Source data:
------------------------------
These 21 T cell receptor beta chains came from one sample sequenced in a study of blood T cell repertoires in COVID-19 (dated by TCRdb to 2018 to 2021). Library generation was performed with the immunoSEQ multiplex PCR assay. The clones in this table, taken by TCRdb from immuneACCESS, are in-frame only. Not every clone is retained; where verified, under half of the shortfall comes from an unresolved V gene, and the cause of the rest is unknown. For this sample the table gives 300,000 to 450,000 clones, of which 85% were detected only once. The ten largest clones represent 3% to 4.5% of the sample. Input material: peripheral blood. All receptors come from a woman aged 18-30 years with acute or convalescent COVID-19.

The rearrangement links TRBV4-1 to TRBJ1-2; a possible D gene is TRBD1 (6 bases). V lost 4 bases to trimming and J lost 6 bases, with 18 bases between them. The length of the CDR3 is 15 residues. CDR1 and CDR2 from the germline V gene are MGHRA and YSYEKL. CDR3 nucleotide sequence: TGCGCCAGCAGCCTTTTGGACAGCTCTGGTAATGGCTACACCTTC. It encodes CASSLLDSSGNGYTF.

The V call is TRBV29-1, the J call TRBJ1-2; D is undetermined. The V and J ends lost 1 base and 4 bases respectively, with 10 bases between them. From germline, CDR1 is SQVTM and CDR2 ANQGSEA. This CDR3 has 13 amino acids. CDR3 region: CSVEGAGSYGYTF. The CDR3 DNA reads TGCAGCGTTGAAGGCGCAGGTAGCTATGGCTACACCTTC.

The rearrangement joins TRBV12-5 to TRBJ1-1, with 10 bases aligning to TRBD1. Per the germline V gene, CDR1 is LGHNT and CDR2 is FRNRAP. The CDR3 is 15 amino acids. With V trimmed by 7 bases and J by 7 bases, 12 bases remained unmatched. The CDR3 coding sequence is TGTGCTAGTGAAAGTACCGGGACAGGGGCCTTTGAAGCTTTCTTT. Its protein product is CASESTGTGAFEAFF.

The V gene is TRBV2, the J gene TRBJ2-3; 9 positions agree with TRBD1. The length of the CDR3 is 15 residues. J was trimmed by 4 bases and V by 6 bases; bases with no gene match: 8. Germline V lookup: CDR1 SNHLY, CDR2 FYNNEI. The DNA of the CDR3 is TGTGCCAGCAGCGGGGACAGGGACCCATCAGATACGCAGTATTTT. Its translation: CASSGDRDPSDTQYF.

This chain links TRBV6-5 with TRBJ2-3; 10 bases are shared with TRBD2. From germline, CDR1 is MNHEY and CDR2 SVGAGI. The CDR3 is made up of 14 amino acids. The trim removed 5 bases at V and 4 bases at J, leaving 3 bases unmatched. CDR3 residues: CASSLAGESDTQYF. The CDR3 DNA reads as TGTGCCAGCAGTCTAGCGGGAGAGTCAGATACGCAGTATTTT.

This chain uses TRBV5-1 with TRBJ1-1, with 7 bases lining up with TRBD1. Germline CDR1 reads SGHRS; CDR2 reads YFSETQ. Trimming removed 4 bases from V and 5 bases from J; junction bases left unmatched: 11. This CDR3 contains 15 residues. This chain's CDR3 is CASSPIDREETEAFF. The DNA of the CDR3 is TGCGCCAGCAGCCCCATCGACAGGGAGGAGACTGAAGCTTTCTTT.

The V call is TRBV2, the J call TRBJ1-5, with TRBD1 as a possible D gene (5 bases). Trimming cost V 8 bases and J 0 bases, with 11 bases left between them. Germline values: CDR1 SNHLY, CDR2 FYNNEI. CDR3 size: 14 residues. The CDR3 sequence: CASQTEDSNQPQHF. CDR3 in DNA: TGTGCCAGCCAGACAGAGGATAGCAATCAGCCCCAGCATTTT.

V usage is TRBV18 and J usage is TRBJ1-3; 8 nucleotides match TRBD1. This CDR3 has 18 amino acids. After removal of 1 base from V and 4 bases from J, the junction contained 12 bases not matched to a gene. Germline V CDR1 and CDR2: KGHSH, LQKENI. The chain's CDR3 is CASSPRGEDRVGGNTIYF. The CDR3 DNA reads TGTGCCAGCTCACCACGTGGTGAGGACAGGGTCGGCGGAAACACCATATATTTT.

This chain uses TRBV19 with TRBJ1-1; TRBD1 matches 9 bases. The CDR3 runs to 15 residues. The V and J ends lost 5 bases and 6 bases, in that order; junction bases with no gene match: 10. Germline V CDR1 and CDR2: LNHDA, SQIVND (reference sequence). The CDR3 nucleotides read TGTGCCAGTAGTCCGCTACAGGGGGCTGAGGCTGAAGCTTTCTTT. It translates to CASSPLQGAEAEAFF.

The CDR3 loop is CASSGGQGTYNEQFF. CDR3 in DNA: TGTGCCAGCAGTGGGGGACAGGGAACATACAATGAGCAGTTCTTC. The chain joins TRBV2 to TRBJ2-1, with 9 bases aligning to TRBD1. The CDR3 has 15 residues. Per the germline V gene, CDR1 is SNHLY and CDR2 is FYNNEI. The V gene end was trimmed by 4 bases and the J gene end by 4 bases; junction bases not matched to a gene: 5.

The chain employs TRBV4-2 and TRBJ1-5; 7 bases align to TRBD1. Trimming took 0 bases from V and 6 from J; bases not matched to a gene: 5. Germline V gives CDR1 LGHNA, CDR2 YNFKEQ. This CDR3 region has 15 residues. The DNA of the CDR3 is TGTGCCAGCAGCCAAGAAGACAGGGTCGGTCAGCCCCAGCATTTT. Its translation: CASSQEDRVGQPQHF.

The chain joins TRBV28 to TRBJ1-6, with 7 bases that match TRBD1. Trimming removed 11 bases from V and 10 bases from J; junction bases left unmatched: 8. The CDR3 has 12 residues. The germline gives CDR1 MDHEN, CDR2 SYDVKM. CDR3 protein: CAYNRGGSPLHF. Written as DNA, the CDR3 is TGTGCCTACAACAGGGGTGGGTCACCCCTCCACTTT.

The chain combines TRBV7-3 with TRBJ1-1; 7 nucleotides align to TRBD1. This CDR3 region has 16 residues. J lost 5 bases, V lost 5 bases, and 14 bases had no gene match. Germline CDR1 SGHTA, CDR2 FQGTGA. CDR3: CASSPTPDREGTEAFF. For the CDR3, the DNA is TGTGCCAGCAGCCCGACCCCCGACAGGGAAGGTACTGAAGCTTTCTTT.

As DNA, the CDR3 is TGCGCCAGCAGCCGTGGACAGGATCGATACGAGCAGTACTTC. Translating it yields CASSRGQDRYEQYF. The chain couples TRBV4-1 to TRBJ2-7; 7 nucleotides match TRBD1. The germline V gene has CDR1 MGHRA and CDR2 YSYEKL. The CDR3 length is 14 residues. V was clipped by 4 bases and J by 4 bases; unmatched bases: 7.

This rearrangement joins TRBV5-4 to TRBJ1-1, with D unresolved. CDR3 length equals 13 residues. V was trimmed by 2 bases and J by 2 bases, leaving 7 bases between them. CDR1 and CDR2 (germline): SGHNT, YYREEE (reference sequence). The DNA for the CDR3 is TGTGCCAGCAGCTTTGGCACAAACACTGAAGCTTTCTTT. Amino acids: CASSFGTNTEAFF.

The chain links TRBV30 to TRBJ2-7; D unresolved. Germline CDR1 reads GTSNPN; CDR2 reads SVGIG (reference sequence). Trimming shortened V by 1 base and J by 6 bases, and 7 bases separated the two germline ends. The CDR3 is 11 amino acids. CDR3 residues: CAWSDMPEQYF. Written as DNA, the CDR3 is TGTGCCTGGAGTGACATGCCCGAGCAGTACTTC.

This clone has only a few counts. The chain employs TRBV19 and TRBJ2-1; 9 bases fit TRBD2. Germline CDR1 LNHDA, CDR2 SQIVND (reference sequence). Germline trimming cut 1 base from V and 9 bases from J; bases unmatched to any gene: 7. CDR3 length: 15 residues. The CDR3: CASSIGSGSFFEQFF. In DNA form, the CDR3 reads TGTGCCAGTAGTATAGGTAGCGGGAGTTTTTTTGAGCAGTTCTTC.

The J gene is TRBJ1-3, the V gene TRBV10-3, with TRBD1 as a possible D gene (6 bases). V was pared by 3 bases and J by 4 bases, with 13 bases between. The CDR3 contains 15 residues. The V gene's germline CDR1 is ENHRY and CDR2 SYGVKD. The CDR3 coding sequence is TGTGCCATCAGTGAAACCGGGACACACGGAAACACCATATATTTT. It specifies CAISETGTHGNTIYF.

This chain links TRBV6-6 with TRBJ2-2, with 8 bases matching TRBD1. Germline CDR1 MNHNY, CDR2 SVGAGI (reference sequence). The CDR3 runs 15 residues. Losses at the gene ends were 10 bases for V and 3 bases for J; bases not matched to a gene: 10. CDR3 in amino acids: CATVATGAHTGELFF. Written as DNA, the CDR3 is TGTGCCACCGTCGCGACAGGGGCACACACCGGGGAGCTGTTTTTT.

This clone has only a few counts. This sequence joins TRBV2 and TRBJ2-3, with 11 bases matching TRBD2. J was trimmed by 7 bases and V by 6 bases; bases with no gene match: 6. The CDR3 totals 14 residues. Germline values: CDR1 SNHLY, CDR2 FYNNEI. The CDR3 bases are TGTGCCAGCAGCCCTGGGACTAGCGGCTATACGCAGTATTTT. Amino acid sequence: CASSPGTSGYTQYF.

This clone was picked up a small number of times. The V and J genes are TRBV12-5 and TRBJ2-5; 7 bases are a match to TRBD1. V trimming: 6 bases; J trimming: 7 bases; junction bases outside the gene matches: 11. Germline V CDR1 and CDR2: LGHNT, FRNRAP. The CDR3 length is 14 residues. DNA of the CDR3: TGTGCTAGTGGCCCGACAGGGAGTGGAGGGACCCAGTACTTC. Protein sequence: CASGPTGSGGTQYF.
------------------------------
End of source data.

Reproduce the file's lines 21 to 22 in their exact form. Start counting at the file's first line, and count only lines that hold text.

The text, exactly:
This clone has only a few counts. This sequence joins TRBV2 and TRBJ2-3, with 11 bases matching TRBD2. J was trimmed by 7 bases and V by 6 bases; bases with no gene match: 6. The CDR3 totals 14 residues. Germline values: CDR1 SNHLY, CDR2 FYNNEI. The CDR3 bases are TGTGCCAGCAGCCCTGGGACTAGCGGCTATACGCAGTATTTT. Amino acid sequence: CASSPGTSGYTQYF.

This clone was picked up a small number of times. The V and J genes are TRBV12-5 and TRBJ2-5; 7 bases are a match to TRBD1. V trimming: 6 bases; J trimming: 7 bases; junction bases outside the gene matches: 11. Germline V CDR1 and CDR2: LGHNT, FRNRAP. The CDR3 length is 14 residues. DNA of the CDR3: TGTGCTAGTGGCCCGACAGGGAGTGGAGGGACCCAGTACTTC. Protein sequence: CASGPTGSGGTQYF.